Journal cover Journal topic
Atmospheric Chemistry and Physics An interactive open-access journal of the European Geosciences Union
Journal topic

Journal metrics

Journal metrics

  • IF value: 5.509 IF 5.509
  • IF 5-year value: 5.689 IF 5-year 5.689
  • CiteScore value: 5.44 CiteScore 5.44
  • SNIP value: 1.519 SNIP 1.519
  • SJR value: 3.032 SJR 3.032
  • IPP value: 5.37 IPP 5.37
  • h5-index value: 86 h5-index 86
  • Scimago H index value: 161 Scimago H index 161
Volume 9, issue 12 | Copyright
Atmos. Chem. Phys., 9, 3987-3997, 2009
https://doi.org/10.5194/acp-9-3987-2009
© Author(s) 2009. This work is distributed under
the Creative Commons Attribution 3.0 License.

  18 Jun 2009

18 Jun 2009

Towards closing the gap between hygroscopic growth and activation for secondary organic aerosol: Part 1 – Evidence from measurements

H. Wex1, M. D. Petters2, C. M. Carrico2, E. Hallbauer1, A. Massling*,1, G. R. McMeeking**,2, L. Poulain1, Z. Wu1, S. M. Kreidenweis2, and F. Stratmann1 H. Wex et al.
  • 1Institute for Tropospheric Research, Leipzig, Germany
  • 2Department of Atmospheric Science, Colorado State University, Fort Collins, CO, USA
  • *now at: National Environmental Research Institute, Aarhus University, Roskilde, Denmark
  • **now at: Centre for Atmospheric Science, University of Manchester, Manchester, UK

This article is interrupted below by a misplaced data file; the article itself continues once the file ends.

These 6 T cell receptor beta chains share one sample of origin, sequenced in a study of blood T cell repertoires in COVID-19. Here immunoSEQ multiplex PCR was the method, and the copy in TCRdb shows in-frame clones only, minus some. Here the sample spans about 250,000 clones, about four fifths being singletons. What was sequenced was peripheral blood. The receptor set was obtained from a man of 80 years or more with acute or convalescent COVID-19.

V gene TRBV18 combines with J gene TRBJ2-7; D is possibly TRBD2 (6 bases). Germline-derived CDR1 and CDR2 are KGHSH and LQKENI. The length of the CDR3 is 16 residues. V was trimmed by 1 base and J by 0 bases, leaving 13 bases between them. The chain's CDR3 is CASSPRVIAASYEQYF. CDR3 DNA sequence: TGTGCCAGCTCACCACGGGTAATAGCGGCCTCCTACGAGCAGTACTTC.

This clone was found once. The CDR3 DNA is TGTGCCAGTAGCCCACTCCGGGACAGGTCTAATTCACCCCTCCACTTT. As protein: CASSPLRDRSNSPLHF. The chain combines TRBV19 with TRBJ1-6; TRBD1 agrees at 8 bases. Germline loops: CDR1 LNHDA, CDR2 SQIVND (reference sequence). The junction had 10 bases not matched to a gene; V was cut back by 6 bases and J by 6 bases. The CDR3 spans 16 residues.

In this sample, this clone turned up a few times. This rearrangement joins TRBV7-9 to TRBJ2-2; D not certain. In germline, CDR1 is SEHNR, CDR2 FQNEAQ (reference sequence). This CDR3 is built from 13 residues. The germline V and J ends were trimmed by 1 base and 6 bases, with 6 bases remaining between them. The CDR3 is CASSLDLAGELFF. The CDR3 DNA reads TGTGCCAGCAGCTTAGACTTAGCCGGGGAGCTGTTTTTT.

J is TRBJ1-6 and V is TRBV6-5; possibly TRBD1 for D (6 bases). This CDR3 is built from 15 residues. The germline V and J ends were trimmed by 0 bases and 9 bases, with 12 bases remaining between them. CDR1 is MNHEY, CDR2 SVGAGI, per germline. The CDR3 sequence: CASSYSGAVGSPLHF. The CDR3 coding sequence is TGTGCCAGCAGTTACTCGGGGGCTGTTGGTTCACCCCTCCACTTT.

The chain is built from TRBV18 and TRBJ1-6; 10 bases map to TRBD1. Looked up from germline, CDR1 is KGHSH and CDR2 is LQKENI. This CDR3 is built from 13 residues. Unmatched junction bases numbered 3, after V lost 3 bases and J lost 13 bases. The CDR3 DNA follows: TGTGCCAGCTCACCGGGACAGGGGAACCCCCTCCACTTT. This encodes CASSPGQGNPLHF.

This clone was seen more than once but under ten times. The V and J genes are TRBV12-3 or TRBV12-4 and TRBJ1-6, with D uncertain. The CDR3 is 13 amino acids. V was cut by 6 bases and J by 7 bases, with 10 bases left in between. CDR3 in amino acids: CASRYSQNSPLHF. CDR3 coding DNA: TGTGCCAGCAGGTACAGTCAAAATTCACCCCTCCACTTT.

Abstract. Secondary Organic Aerosols (SOA) studied in previous laboratory experiments generally showed only slight hygroscopic growth, but a much better activity as a CCN (Cloud Condensation Nucleus) than indicated by the hygroscopic growth. This discrepancy was examined at LACIS (Leipzig Aerosol Cloud Interaction Simulator), using a portable generator that produced SOA particles from the ozonolysis of α-pinene, and adding butanol or butanol and water vapor during some of the experiments. The light scattering signal of dry SOA-particles was measured by the LACIS optical particle spectrometer and was used to derive a refractive index for SOA of 1.45. LACIS also measured the hygroscopic growth of SOA particles up to 99.6% relative humidity (RH), and a CCN counter was used to measure the particle activation. SOA-particles were CCN active with critical diameters of e.g. 100 nm and 55 nm at super-saturations of 0.4% and 1.1%, respectively. But only slight hygroscopic growth with hygroscopic growth factors ≤1.05 was observed at RH<98% RH. At RH>98%, the hygroscopic growth increased stronger than would be expected if a constant hygroscopicity parameter for the particle/droplet solution was assumed. An increase of the hygroscopicity parameter by a factor of 4–6 was observed in the RH-range from below 90% to 99.6%, and this increase continued for increasingly diluted particle solutions for activating particles. This explains an observation already made in the past: that the relation between critical super-saturation and dry diameter for activation is steeper than what would be expected for a constant value of the hygroscopicity. Combining measurements of hygroscopic growth and activation, it was found that the surface tension that has to be assumed to interpret the measurements consistently is greater than 55 mN/m, possibly close to that of pure water, depending on the different SOA-types produced, and therefore only in part accounts for the discrepancy between hygroscopic growth and CCN activity observed for SOA particles in the past.

Download & links
Publications Copernicus
Download
Citation
Share